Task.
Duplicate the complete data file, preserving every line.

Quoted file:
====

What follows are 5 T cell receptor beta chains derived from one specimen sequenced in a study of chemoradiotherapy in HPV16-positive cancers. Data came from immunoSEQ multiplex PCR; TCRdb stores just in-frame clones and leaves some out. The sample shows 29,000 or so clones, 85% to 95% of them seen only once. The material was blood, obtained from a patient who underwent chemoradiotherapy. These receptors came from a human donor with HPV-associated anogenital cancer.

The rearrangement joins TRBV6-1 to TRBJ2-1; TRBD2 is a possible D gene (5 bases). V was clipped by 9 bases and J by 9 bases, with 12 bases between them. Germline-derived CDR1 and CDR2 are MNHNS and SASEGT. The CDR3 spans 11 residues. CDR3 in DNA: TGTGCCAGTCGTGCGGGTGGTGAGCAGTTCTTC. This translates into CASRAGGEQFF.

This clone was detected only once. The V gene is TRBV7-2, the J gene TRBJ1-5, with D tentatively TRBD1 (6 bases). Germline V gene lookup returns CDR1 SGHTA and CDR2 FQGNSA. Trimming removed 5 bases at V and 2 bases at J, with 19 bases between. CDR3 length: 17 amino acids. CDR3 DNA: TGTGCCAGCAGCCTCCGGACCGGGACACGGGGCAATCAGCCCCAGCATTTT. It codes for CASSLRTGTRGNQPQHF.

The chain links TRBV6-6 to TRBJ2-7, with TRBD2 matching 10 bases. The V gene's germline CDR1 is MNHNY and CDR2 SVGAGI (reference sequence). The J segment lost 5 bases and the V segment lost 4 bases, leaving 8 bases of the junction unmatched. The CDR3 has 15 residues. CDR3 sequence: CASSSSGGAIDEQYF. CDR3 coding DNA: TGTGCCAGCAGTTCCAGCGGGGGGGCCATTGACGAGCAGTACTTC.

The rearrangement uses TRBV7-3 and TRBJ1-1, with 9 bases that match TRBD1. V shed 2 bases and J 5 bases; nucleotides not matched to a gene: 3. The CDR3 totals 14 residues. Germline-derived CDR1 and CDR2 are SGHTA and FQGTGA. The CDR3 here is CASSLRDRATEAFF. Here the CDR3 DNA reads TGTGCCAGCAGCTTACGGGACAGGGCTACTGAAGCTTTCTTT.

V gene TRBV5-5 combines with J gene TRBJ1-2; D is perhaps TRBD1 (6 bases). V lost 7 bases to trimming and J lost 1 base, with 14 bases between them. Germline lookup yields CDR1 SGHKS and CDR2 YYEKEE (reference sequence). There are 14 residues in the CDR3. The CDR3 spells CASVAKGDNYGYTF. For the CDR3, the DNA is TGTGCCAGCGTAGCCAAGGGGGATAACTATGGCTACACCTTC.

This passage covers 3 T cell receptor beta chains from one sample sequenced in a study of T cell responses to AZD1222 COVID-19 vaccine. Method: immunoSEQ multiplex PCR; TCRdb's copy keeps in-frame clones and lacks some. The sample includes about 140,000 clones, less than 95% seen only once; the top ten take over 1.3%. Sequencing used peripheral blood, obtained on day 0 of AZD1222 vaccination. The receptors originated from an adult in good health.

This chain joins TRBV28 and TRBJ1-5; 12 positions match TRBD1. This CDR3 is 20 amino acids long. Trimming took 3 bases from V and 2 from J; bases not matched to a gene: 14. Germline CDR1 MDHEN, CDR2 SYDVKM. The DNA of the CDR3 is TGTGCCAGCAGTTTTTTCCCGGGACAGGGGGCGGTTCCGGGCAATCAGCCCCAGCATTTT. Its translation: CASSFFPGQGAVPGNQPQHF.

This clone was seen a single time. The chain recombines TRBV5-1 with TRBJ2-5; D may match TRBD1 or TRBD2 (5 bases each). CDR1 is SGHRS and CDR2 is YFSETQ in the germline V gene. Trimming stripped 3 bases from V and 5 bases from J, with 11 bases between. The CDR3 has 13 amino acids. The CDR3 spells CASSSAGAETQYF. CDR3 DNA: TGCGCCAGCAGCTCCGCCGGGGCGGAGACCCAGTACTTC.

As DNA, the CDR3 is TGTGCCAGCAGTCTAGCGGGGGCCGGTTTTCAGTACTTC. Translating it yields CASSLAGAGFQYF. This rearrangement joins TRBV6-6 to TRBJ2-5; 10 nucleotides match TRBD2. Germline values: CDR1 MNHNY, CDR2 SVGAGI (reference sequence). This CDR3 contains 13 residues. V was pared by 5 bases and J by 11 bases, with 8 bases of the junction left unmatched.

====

What follows are 5 T cell receptor beta chains derived from one specimen sequenced in a study of chemoradiotherapy in HPV16-positive cancers. Data came from immunoSEQ multiplex PCR; TCRdb stores just in-frame clones and leaves some out. The sample shows 29,000 or so clones, 85% to 95% of them seen only once. The material was blood, obtained from a patient who underwent chemoradiotherapy. These receptors came from a human donor with HPV-associated anogenital cancer.

The rearrangement joins TRBV6-1 to TRBJ2-1; TRBD2 is a possible D gene (5 bases). V was clipped by 9 bases and J by 9 bases, with 12 bases between them. Germline-derived CDR1 and CDR2 are MNHNS and SASEGT. The CDR3 spans 11 residues. CDR3 in DNA: TGTGCCAGTCGTGCGGGTGGTGAGCAGTTCTTC. This translates into CASRAGGEQFF.

This clone was detected only once. The V gene is TRBV7-2, the J gene TRBJ1-5, with D tentatively TRBD1 (6 bases). Germline V gene lookup returns CDR1 SGHTA and CDR2 FQGNSA. Trimming removed 5 bases at V and 2 bases at J, with 19 bases between. CDR3 length: 17 amino acids. CDR3 DNA: TGTGCCAGCAGCCTCCGGACCGGGACACGGGGCAATCAGCCCCAGCATTTT. It codes for CASSLRTGTRGNQPQHF.

The chain links TRBV6-6 to TRBJ2-7, with TRBD2 matching 10 bases. The V gene's germline CDR1 is MNHNY and CDR2 SVGAGI (reference sequence). The J segment lost 5 bases and the V segment lost 4 bases, leaving 8 bases of the junction unmatched. The CDR3 has 15 residues. CDR3 sequence: CASSSSGGAIDEQYF. CDR3 coding DNA: TGTGCCAGCAGTTCCAGCGGGGGGGCCATTGACGAGCAGTACTTC.

The rearrangement uses TRBV7-3 and TRBJ1-1, with 9 bases that match TRBD1. V shed 2 bases and J 5 bases; nucleotides not matched to a gene: 3. The CDR3 totals 14 residues. Germline-derived CDR1 and CDR2 are SGHTA and FQGTGA. The CDR3 here is CASSLRDRATEAFF. Here the CDR3 DNA reads TGTGCCAGCAGCTTACGGGACAGGGCTACTGAAGCTTTCTTT.

V gene TRBV5-5 combines with J gene TRBJ1-2; D is perhaps TRBD1 (6 bases). V lost 7 bases to trimming and J lost 1 base, with 14 bases between them. Germline lookup yields CDR1 SGHKS and CDR2 YYEKEE (reference sequence). There are 14 residues in the CDR3. The CDR3 spells CASVAKGDNYGYTF. For the CDR3, the DNA is TGTGCCAGCGTAGCCAAGGGGGATAACTATGGCTACACCTTC.

This passage covers 3 T cell receptor beta chains from one sample sequenced in a study of T cell responses to AZD1222 COVID-19 vaccine. Method: immunoSEQ multiplex PCR; TCRdb's copy keeps in-frame clones and lacks some. The sample includes about 140,000 clones, less than 95% seen only once; the top ten take over 1.3%. Sequencing used peripheral blood, obtained on day 0 of AZD1222 vaccination. The receptors originated from an adult in good health.

This chain joins TRBV28 and TRBJ1-5; 12 positions match TRBD1. This CDR3 is 20 amino acids long. Trimming took 3 bases from V and 2 from J; bases not matched to a gene: 14. Germline CDR1 MDHEN, CDR2 SYDVKM. The DNA of the CDR3 is TGTGCCAGCAGTTTTTTCCCGGGACAGGGGGCGGTTCCGGGCAATCAGCCCCAGCATTTT. Its translation: CASSFFPGQGAVPGNQPQHF.

This clone was seen a single time. The chain recombines TRBV5-1 with TRBJ2-5; D may match TRBD1 or TRBD2 (5 bases each). CDR1 is SGHRS and CDR2 is YFSETQ in the germline V gene. Trimming stripped 3 bases from V and 5 bases from J, with 11 bases between. The CDR3 has 13 amino acids. The CDR3 spells CASSSAGAETQYF. CDR3 DNA: TGCGCCAGCAGCTCCGCCGGGGCGGAGACCCAGTACTTC.

As DNA, the CDR3 is TGTGCCAGCAGTCTAGCGGGGGCCGGTTTTCAGTACTTC. Translating it yields CASSLAGAGFQYF. This rearrangement joins TRBV6-6 to TRBJ2-5; 10 nucleotides match TRBD2. Germline values: CDR1 MNHNY, CDR2 SVGAGI (reference sequence). This CDR3 contains 13 residues. V was pared by 5 bases and J by 11 bases, with 8 bases of the junction left unmatched.